AEW Dynamite Results: Winners, Grades, Reaction and Highlights from December 4
The December 4 episode of All Elite Wrestling Dynamite took existing programs and escalated them, provided explanations for other newer acts and set up Chris Jericho's final match of 2019.
Who stepped up to square off with the AEW world champion on the December 18 episode?
What did Cody have to say after a month of heartache, betrayal and physical punishment at the hands of MJF, The Blade and The Butcher?
Who emerged victoriously in the war between Jon Moxley and Joey Janela, and how did it affect the former's championship aspirations?
Find out the answers to those questions with this recap of Wednesday's TNT broadcast.
Dustin Rhodes and The Young Bucks vs. Sammy Guevara, Santana and Ortiz
This week's broadcast kicked off with The Inner Circle's Sammy Guevara, Santana and Ortiz continuing their ongoing rivalry with Dustin Rhodes and The Young Bucks in a huge Six-Man Tag Team opener.
The babyfaces withstood an early attack by the heels, each wiping out one of their antagonists with a dive to the arena floor and popping the crowd in the process. The Inner Circle's united front halted the onslaught and saw the team cut off the ring and isolate Matt Jackson from his partners.
Matt escaped a suplex attempt and dropped The Spanish God with a superkick. A hot tag to Rhodes brought the second-generation competitor into the match, where he unloaded on the opposition. He delivered a big destroyer suplex to Santana and fought off Ortiz.
An undetected shot with the baseball-filled sock downed Dustin, and the 630 senton by Guevara followed. Rhodes kicked out, though, keeping the heroes in the match. He tagged in Nick Jackson, who exploded into the ring. A blindside spear by Matt gave way to a double-team combo, but Ortiz broke up the pin.
Late in the match, Guevara grabbed his phone for an in-match vlog but delivered a Shooting Star Press right into the waiting boots of the superkicking Young Bucks. The babyfaces teamed up for a double Meltzer Driver/senton combo for the win.
Dustin and The Young Bucks defeated Guevara, Ortiz and Santana
An action-packed way to kick off the night, this allowed the Bucks and Rhodes to earn some momentum after weeks of finding themselves on the receiving end of a beating at the hands of The Inner Circle. The outcome presents the heel faction with the first real adversity it has faced to date.
What that means for the gang warfare between that group and The Elite going forward remains to be seen, but it is highly unlikely this was the conclusion of that battle.
It is still interesting that Guevara loses as much as he does given his status as one of the brightest young stars on the roster and Chris Jericho's handpicked teammate. Yes, the finish hints at his immaturity, but unless there's some follow-up angle or backstage vignette somewhere down the line, it makes him look far weaker than someone of his position on the card should be.
Trent vs. Rey Fenix
A week after Trent pinned Rey Fenix in a tag team match between Best Friends and The Lucha Bros, those two competitors squared off in singles competition.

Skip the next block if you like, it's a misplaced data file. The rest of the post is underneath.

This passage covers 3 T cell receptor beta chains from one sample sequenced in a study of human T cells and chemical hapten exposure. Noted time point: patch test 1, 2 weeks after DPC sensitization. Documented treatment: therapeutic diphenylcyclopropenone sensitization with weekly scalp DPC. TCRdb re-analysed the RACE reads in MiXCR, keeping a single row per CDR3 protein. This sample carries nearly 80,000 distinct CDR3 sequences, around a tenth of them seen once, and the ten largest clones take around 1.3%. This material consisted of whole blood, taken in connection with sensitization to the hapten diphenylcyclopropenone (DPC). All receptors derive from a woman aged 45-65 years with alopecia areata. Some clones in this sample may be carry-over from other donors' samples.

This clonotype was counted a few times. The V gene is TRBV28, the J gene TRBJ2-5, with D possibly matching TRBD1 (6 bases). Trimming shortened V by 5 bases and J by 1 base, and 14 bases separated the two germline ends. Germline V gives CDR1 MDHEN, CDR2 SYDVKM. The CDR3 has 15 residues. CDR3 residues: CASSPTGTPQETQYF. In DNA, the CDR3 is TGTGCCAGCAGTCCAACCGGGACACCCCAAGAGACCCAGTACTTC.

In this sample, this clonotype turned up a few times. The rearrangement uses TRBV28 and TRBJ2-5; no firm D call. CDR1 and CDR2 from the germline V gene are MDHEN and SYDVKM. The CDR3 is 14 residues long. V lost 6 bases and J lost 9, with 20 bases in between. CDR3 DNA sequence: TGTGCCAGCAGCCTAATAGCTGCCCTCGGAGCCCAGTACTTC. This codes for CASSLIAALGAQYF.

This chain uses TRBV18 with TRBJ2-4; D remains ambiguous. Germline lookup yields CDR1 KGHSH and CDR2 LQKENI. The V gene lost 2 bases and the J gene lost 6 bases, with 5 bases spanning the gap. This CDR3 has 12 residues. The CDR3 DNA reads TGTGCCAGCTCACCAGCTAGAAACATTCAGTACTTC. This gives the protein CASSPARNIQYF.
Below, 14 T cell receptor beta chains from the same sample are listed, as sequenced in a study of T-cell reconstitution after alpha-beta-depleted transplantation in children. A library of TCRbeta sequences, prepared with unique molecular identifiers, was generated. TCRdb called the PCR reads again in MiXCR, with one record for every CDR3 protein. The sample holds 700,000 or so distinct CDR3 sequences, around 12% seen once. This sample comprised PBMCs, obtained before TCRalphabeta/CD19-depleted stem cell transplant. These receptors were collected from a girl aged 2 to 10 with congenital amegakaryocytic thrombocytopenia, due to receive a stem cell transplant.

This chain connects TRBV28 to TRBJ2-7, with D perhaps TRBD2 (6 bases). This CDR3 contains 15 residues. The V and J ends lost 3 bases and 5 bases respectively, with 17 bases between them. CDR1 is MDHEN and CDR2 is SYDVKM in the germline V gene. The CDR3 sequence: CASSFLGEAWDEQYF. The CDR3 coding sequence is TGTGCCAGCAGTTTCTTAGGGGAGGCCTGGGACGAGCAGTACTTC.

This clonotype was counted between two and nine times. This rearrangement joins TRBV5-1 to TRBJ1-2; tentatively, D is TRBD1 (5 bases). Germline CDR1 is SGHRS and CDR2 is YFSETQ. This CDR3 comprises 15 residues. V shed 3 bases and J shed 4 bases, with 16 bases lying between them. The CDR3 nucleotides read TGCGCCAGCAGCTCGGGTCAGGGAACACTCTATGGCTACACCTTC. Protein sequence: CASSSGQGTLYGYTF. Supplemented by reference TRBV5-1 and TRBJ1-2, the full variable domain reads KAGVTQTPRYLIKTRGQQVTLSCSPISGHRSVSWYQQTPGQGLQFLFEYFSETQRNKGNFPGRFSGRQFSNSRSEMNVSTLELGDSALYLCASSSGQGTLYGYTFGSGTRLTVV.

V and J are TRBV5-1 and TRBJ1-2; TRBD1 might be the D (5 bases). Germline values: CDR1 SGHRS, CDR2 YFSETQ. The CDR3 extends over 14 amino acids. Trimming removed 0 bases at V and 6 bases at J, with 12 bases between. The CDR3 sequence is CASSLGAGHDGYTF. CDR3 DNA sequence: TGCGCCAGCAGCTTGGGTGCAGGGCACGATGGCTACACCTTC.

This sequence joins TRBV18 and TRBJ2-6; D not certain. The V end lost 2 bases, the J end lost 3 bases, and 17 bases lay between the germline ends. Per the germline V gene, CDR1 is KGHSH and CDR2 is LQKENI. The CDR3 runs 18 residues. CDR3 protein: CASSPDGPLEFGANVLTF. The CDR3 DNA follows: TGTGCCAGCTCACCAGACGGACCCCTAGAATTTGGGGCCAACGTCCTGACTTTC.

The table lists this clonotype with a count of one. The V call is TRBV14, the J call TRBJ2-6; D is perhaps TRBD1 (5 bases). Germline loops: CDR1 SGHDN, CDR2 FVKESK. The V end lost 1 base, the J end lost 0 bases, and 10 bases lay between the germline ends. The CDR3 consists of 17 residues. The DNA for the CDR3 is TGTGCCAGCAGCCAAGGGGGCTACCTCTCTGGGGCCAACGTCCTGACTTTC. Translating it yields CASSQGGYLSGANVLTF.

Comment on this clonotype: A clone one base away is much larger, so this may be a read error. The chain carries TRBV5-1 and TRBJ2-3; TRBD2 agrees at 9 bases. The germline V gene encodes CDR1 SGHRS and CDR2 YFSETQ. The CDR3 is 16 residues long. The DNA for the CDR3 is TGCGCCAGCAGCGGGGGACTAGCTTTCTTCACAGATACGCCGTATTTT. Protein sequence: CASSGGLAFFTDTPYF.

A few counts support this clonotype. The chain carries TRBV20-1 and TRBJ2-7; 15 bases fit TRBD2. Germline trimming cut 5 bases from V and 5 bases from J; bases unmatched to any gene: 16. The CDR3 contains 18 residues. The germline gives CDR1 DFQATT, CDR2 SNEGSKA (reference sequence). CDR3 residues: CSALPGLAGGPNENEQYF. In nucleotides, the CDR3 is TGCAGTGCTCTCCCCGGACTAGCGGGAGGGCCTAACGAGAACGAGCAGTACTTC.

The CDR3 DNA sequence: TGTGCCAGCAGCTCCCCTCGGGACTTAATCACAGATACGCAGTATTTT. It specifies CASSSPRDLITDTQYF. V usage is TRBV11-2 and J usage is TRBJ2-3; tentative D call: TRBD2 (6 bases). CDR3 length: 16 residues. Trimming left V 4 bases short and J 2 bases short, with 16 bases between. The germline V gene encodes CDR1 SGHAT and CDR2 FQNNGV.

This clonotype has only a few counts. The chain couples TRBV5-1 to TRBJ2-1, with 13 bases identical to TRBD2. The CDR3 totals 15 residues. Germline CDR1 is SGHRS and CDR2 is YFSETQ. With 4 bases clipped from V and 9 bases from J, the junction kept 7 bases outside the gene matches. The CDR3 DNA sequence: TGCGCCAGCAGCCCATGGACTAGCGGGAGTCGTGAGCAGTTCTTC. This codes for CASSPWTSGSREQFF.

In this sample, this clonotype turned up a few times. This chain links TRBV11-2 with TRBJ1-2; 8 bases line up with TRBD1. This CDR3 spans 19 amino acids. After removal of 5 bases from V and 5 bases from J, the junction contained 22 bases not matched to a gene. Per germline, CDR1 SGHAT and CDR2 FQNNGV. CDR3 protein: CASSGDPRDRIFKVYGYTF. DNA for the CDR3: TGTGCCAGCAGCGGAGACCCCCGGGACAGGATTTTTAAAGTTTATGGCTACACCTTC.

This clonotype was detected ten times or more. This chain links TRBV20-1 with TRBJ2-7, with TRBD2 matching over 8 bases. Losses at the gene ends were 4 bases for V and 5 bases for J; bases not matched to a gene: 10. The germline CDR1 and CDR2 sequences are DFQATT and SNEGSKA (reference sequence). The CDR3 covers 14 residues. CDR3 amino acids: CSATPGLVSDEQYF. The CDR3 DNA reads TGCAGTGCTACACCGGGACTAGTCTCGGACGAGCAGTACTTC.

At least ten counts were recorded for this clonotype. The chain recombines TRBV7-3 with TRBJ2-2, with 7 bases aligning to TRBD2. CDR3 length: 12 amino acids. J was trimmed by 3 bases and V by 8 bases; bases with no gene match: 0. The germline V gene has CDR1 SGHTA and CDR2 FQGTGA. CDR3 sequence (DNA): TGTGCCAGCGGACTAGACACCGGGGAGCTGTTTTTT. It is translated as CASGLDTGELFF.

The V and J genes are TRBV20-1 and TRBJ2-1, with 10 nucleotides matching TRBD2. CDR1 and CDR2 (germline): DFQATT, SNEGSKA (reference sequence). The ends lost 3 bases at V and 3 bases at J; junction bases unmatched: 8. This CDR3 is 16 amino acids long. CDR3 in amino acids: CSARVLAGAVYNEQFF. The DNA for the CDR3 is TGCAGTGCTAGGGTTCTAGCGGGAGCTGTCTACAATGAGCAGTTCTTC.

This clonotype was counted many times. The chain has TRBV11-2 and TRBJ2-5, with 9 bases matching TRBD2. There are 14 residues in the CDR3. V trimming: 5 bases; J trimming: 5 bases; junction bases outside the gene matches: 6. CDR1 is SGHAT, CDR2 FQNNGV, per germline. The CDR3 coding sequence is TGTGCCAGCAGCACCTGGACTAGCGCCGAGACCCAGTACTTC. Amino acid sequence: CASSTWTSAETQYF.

Fenix earned his first advantage of the match, sweeping Trent's leg and sending him crashing from the top rope to the mat below. During the break, he worked to ground his opponent and repeatedly cut off any attempt at a comeback.
A big dropkick from Trent sparked his comeback and led to a half-and-half suplex that dropped Fenix. When the masked competitor sent Trent into the security railing, the babyface answered with a spear. Back inside, Trent delivered a tornado DDT. Fenix recovered and answered with a powerbomb, but he failed to stack his opponent up tight enough for the win.
Fenix delivered the tightrope kick, but Trent responded by turning the heel inside out with a lariat clothesline. A double stomp sent Trent into the ring apron, but a senton missed the mark. A running knee by Trent earned him a near-fall.
Fenix delivered a muscle buster driver to finally put away Trent for the win.
Fenix defeated Trent
Two tag team specialists on major rolls of late squared off here, and as impressive as Trent has been over the last few weeks, Fenix has been even more extraordinary. Earning rave reviews for a match with Kenny Omega in Mexico, he is a star hitting his stride and delivering the best work of his career.
It makes sense that management would want to make the most of it by pushing him now and giving him the opportunity to prove himself as a singles star. If it does not work, he returns to his team with real-life brother Pentagon Jr. If it does, AEW has a legitimate breakout star on its hands.
There is very little in the way of risk associated with said push and an enormous amount of upside if it pays off.
What's Next for Cody?
After a few tumultuous weeks, Cody addressed the AEW fans.
He said the scar above his right eye is a reminder of the betrayal he suffered at Full Gear at the hands of MJF. He said a week ago, he held out his hand for the people who have typically lifted him up, only to find they were otherwise preoccupied.